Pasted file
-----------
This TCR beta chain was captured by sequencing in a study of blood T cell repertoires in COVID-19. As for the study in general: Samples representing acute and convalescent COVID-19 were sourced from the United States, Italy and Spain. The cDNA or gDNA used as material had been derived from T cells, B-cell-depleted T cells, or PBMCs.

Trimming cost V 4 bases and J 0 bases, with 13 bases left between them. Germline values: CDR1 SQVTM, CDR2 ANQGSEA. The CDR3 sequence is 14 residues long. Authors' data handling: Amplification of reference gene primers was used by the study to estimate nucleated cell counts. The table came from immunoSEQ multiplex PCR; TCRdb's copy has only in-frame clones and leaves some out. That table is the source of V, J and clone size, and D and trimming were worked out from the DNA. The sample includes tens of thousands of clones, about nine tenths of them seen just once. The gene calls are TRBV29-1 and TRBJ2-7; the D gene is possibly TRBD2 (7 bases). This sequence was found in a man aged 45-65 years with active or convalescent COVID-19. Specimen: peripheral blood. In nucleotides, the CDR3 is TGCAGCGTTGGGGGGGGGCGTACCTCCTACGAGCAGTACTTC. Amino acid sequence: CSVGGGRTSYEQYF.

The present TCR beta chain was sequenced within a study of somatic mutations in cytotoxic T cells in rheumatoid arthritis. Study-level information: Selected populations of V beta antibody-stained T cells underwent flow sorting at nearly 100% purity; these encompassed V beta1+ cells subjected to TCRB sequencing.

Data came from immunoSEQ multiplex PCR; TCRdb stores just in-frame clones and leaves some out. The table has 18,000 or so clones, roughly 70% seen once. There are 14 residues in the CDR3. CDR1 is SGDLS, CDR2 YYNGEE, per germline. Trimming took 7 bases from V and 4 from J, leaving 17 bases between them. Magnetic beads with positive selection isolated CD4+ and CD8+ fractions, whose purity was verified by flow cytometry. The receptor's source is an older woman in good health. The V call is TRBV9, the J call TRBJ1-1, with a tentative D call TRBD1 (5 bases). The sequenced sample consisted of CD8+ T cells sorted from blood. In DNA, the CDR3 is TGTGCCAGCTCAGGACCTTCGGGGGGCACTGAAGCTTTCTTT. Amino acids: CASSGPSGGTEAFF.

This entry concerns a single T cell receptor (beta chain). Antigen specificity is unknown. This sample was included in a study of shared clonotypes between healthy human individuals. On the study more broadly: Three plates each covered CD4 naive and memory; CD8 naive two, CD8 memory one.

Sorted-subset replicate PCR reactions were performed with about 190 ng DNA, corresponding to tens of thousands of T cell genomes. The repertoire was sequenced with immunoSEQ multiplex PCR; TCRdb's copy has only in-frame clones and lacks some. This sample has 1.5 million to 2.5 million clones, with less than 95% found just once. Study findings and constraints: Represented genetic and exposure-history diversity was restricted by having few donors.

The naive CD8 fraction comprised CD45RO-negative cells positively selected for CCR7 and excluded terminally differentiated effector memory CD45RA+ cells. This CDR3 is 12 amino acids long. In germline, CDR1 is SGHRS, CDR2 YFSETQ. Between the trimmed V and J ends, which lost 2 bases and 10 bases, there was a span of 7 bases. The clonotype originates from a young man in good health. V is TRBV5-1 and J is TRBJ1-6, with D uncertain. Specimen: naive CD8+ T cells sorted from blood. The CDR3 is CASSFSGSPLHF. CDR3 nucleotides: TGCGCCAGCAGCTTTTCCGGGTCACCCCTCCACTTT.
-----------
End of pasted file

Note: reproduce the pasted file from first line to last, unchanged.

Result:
This TCR beta chain was captured by sequencing in a study of blood T cell repertoires in COVID-19. As for the study in general: Samples representing acute and convalescent COVID-19 were sourced from the United States, Italy and Spain. The cDNA or gDNA used as material had been derived from T cells, B-cell-depleted T cells, or PBMCs.

Trimming cost V 4 bases and J 0 bases, with 13 bases left between them. Germline values: CDR1 SQVTM, CDR2 ANQGSEA. The CDR3 sequence is 14 residues long. Authors' data handling: Amplification of reference gene primers was used by the study to estimate nucleated cell counts. The table came from immunoSEQ multiplex PCR; TCRdb's copy has only in-frame clones and leaves some out. That table is the source of V, J and clone size, and D and trimming were worked out from the DNA. The sample includes tens of thousands of clones, about nine tenths of them seen just once. The gene calls are TRBV29-1 and TRBJ2-7; the D gene is possibly TRBD2 (7 bases). This sequence was found in a man aged 45-65 years with active or convalescent COVID-19. Specimen: peripheral blood. In nucleotides, the CDR3 is TGCAGCGTTGGGGGGGGGCGTACCTCCTACGAGCAGTACTTC. Amino acid sequence: CSVGGGRTSYEQYF.

The present TCR beta chain was sequenced within a study of somatic mutations in cytotoxic T cells in rheumatoid arthritis. Study-level information: Selected populations of V beta antibody-stained T cells underwent flow sorting at nearly 100% purity; these encompassed V beta1+ cells subjected to TCRB sequencing.

Data came from immunoSEQ multiplex PCR; TCRdb stores just in-frame clones and leaves some out. The table has 18,000 or so clones, roughly 70% seen once. There are 14 residues in the CDR3. CDR1 is SGDLS, CDR2 YYNGEE, per germline. Trimming took 7 bases from V and 4 from J, leaving 17 bases between them. Magnetic beads with positive selection isolated CD4+ and CD8+ fractions, whose purity was verified by flow cytometry. The receptor's source is an older woman in good health. The V call is TRBV9, the J call TRBJ1-1, with a tentative D call TRBD1 (5 bases). The sequenced sample consisted of CD8+ T cells sorted from blood. In DNA, the CDR3 is TGTGCCAGCTCAGGACCTTCGGGGGGCACTGAAGCTTTCTTT. Amino acids: CASSGPSGGTEAFF.

This entry concerns a single T cell receptor (beta chain). Antigen specificity is unknown. This sample was included in a study of shared clonotypes between healthy human individuals. On the study more broadly: Three plates each covered CD4 naive and memory; CD8 naive two, CD8 memory one.

Sorted-subset replicate PCR reactions were performed with about 190 ng DNA, corresponding to tens of thousands of T cell genomes. The repertoire was sequenced with immunoSEQ multiplex PCR; TCRdb's copy has only in-frame clones and lacks some. This sample has 1.5 million to 2.5 million clones, with less than 95% found just once. Study findings and constraints: Represented genetic and exposure-history diversity was restricted by having few donors.

The naive CD8 fraction comprised CD45RO-negative cells positively selected for CCR7 and excluded terminally differentiated effector memory CD45RA+ cells. This CDR3 is 12 amino acids long. In germline, CDR1 is SGHRS, CDR2 YFSETQ. Between the trimmed V and J ends, which lost 2 bases and 10 bases, there was a span of 7 bases. The clonotype originates from a young man in good health. V is TRBV5-1 and J is TRBJ1-6, with D uncertain. Specimen: naive CD8+ T cells sorted from blood. The CDR3 is CASSFSGSPLHF. CDR3 nucleotides: TGCGCCAGCAGCTTTTCCGGGTCACCCCTCCACTTT.